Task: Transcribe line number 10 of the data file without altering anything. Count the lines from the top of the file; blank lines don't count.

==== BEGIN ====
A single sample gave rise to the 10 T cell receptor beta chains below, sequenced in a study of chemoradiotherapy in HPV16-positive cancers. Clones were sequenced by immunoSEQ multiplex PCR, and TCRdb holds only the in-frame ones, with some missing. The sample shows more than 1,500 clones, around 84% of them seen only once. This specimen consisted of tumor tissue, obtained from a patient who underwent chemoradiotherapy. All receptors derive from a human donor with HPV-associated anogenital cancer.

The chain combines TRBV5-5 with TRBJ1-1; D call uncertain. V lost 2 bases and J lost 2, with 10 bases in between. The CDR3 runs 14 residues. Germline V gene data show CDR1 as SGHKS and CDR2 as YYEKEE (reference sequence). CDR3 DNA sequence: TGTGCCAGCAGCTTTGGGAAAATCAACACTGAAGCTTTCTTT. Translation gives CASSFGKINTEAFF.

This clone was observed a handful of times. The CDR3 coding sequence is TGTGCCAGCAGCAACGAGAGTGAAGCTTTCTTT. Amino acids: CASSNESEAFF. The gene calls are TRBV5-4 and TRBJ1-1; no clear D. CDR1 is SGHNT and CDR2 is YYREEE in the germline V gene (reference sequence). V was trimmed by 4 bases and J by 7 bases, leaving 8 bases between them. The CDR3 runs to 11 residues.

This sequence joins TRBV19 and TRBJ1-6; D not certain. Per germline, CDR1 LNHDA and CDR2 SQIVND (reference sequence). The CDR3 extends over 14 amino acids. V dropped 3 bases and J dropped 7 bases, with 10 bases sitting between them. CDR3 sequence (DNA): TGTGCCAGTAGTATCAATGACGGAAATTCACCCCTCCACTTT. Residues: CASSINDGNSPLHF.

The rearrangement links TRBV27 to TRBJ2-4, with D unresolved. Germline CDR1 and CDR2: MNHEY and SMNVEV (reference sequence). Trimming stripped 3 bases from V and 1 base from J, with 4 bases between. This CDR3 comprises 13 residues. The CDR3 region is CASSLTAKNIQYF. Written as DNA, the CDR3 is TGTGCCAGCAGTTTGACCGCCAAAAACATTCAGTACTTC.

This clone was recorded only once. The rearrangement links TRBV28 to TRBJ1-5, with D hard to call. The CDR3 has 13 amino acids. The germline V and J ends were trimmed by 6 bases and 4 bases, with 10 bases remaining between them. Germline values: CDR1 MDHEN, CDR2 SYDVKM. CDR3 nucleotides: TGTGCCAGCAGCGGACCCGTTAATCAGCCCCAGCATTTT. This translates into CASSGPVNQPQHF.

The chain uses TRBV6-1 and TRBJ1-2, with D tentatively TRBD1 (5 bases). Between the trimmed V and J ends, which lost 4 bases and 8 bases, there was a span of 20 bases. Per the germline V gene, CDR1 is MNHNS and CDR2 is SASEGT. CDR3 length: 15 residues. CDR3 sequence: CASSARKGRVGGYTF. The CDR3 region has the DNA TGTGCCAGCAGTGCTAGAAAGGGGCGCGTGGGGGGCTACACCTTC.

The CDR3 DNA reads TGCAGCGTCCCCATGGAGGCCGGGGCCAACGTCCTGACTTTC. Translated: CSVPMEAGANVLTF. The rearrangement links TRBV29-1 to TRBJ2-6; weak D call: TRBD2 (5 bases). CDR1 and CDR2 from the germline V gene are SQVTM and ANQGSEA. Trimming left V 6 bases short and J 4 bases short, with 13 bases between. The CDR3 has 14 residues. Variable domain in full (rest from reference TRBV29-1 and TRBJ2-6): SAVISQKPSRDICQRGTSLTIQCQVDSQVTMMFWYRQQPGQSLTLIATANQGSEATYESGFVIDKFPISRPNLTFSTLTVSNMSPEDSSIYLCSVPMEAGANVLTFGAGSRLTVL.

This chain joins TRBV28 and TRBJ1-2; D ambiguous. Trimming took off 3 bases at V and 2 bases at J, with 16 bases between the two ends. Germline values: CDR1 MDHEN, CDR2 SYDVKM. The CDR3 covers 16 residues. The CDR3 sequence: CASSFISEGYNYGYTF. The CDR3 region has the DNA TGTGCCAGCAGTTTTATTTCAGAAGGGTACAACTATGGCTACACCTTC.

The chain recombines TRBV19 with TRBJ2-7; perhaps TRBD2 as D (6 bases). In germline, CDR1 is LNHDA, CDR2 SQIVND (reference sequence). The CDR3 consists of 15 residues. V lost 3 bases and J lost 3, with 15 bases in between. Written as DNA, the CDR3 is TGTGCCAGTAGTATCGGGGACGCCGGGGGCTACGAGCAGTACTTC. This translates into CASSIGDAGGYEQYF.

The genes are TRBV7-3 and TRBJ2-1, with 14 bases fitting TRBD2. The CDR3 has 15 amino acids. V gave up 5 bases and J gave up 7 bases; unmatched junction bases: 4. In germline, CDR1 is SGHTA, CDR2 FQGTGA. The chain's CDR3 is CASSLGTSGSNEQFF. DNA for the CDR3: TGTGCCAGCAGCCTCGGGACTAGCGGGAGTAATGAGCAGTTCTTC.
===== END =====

The chain recombines TRBV19 with TRBJ2-7; perhaps TRBD2 as D (6 bases). In germline, CDR1 is LNHDA, CDR2 SQIVND (reference sequence). The CDR3 consists of 15 residues. V lost 3 bases and J lost 3, with 15 bases in between. Written as DNA, the CDR3 is TGTGCCAGTAGTATCGGGGACGCCGGGGGCTACGAGCAGTACTTC. This translates into CASSIGDAGGYEQYF.